I'm excited being an Office 365 Architect/Developer in these days... I can't seem to wrap my head around where MS wants to go when it comes to allowing SAFE customizations of SharePoint in Office 365.
To show you why I'm confused I'm going to walk you through a scenario where "anyone" with the rights to customize a SharePoint page can "take over" all SharePoint sites in an Office 365 tenant. I'm not talking about just one site but eventually all site collections in the whole tenant.
If you are a big company with (tens of) thousands of sites and site collections you should be worried about this. The reason being you probably have tens of thousands of employees and some of them are designing their team site for their team to collaborate on. This is pretty much the selling point of SharePoint right? And you hopefully have enough to loose to take security seriously.
I'm going to walk you through all an attacker have to do to make this happen. I'm doing this because I want to raise some awareness in the "developer/consulting" community about why isolated Add-in webs and OAuth permissions is a good thing and why the upcoming SP Framework is a complete disaster when it comes to security... I'm not hearing anyone raising these questions in the community. Everybody just seems stoked about finally being able to do whatever we want in the host web with the latest tools YO man... To be fair what I'm going to walk you through has nothing to do with SP Framework it can be done right this minute in Office 365. What confuses me is that there is only one setting that can prevent this from happening and that is to disallow ANY script customizations in your tenant.
Since we are not worrying on waiting for the SP Framework to be released we will just look at how an attacker can customize a web part page directly by adding a script web part and point it to an external script hosted on a CDN. But the important point I'm trying to make is. If SharePoint today is so vulnerable to this type of "attack" why is it that MS is all of a sudden doubling down on the exact same architecture for their "NEXT BIG" development story??? Why don't they spend their effort on improving the Add-in story which is by far the most secure way of customizing Office 365.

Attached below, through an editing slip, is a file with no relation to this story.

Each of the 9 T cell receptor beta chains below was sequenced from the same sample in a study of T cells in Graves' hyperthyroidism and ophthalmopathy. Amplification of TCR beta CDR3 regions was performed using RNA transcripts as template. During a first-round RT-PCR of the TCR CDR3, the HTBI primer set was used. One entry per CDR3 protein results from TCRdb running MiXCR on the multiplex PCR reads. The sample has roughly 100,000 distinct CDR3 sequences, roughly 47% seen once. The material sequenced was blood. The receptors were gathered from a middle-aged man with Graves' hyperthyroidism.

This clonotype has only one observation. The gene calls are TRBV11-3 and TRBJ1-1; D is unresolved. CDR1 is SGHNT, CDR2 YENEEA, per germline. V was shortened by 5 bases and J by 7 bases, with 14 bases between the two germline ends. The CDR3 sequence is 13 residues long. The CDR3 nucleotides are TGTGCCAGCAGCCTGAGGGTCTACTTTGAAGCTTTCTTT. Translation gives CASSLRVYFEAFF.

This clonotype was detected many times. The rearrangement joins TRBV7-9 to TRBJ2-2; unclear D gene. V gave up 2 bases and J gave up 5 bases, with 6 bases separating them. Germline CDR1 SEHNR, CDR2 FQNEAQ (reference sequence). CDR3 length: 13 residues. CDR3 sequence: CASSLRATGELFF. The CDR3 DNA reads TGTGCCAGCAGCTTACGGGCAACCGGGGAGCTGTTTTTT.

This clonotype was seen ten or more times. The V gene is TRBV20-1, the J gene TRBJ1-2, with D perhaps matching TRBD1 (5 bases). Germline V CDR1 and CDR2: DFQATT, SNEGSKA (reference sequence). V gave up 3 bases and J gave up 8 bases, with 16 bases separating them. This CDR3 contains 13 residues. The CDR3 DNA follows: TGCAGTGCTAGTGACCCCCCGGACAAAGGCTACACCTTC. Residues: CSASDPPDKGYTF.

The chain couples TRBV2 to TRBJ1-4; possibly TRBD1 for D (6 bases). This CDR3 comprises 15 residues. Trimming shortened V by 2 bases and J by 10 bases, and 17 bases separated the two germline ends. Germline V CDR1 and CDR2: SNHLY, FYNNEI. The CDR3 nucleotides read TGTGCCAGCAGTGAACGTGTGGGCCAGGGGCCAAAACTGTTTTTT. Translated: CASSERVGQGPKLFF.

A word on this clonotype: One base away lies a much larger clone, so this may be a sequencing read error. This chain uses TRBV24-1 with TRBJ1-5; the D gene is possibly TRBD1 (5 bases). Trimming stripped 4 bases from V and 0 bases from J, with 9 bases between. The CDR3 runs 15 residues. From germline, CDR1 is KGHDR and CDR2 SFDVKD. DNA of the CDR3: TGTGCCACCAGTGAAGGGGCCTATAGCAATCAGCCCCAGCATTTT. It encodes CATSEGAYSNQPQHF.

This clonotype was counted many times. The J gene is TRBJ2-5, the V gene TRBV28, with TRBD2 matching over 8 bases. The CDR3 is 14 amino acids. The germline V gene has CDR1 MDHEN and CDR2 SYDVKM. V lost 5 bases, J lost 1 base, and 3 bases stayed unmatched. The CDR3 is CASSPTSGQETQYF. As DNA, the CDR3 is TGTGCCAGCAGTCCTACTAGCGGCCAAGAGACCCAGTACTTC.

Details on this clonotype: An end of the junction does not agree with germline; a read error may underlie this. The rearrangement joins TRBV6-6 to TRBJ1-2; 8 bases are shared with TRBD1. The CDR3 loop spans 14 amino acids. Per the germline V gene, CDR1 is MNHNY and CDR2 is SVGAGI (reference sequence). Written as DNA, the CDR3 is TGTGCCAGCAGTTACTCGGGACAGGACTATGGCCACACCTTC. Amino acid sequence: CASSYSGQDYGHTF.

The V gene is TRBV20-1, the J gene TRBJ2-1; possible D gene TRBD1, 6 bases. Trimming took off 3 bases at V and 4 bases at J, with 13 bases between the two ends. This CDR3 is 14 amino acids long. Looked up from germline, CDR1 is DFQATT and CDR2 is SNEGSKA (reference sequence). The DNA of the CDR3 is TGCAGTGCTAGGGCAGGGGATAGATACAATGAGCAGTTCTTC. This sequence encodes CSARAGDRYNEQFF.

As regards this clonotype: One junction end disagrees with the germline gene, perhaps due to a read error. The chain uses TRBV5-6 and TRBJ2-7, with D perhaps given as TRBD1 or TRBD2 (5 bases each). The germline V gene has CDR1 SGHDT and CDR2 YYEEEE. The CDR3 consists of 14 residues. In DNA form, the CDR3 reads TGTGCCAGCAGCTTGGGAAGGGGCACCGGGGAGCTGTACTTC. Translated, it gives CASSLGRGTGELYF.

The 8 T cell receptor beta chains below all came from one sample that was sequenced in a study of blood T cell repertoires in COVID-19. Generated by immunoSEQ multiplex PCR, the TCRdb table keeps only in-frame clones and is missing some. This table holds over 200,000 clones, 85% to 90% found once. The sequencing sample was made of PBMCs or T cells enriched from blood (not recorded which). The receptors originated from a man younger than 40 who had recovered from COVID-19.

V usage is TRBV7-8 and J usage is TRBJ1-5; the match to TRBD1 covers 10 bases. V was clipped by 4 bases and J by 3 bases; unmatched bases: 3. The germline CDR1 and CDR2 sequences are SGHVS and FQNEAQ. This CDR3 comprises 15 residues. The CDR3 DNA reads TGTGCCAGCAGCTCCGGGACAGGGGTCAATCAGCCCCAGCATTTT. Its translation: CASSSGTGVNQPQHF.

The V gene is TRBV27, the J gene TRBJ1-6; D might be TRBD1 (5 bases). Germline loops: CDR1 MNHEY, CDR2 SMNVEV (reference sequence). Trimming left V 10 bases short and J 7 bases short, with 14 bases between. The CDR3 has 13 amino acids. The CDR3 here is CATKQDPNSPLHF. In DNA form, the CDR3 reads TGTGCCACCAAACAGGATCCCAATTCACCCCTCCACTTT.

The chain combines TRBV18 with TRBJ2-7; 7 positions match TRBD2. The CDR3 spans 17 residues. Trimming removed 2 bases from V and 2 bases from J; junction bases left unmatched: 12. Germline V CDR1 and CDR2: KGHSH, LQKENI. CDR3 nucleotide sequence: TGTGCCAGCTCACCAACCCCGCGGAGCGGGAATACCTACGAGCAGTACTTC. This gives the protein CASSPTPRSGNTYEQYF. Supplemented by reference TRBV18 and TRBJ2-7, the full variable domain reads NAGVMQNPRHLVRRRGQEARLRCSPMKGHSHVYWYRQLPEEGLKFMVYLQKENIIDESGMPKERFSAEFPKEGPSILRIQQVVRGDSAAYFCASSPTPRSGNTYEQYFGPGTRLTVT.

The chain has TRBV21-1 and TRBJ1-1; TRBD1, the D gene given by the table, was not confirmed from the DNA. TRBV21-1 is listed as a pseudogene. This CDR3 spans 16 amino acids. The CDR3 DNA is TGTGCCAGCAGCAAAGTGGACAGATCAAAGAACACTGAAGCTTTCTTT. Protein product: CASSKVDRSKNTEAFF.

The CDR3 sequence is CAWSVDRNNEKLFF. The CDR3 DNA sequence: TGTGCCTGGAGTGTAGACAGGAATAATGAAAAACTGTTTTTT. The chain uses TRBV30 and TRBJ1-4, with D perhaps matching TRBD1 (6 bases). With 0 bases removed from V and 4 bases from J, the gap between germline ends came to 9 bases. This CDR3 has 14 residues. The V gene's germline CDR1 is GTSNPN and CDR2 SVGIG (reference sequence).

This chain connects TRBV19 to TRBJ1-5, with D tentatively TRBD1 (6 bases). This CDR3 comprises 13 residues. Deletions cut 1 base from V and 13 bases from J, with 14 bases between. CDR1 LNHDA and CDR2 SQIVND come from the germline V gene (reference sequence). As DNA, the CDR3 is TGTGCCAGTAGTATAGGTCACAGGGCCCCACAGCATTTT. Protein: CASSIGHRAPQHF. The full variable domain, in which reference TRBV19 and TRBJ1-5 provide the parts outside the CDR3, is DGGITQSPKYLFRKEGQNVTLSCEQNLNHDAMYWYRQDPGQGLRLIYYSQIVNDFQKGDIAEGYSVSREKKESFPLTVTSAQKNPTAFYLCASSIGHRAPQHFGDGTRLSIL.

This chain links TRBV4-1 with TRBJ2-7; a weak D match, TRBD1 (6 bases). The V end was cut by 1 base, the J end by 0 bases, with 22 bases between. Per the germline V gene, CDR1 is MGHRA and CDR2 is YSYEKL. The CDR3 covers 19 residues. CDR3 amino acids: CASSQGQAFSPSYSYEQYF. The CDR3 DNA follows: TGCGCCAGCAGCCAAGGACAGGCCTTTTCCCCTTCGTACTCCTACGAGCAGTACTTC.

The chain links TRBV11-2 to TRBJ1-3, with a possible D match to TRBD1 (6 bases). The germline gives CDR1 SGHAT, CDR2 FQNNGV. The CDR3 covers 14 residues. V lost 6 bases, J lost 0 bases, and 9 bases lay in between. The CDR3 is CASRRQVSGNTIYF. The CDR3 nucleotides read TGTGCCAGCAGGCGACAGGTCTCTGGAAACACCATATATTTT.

This is how the "attack" works.
2) The customized page needs to be visited by users with additional rights. This can be accelerated by social hacking, the attacker could send an email to some admin asking for advice on the performance or similar. Let me stress this, the ONLY thing needed is for the page to be VISITED by someone with the "proper" rights.
3) Once the page has been visited by a user which is a site collection admin the script will try to inject itself via a ScriptBlock UserCustomAction so it will be executed on all pages in all sites in that site collection. The script will first run a search query to get all site collections that the visiting user has access to and that is available in the search index. It will iterate through all these site collections querying for a specific CustomAction. If this action is not found it will add it to the site collection. This script, being loaded by the CustomAction, will add a hidden iframe on all pages loading your attack page. Thus the rogue script will execute the above scenario for ALL visitors to ANY page in this site collection without them even knowing that they have loaded the rogue page. To make matters worse the attackers site will probably trend in Delve so more people are accessing the site.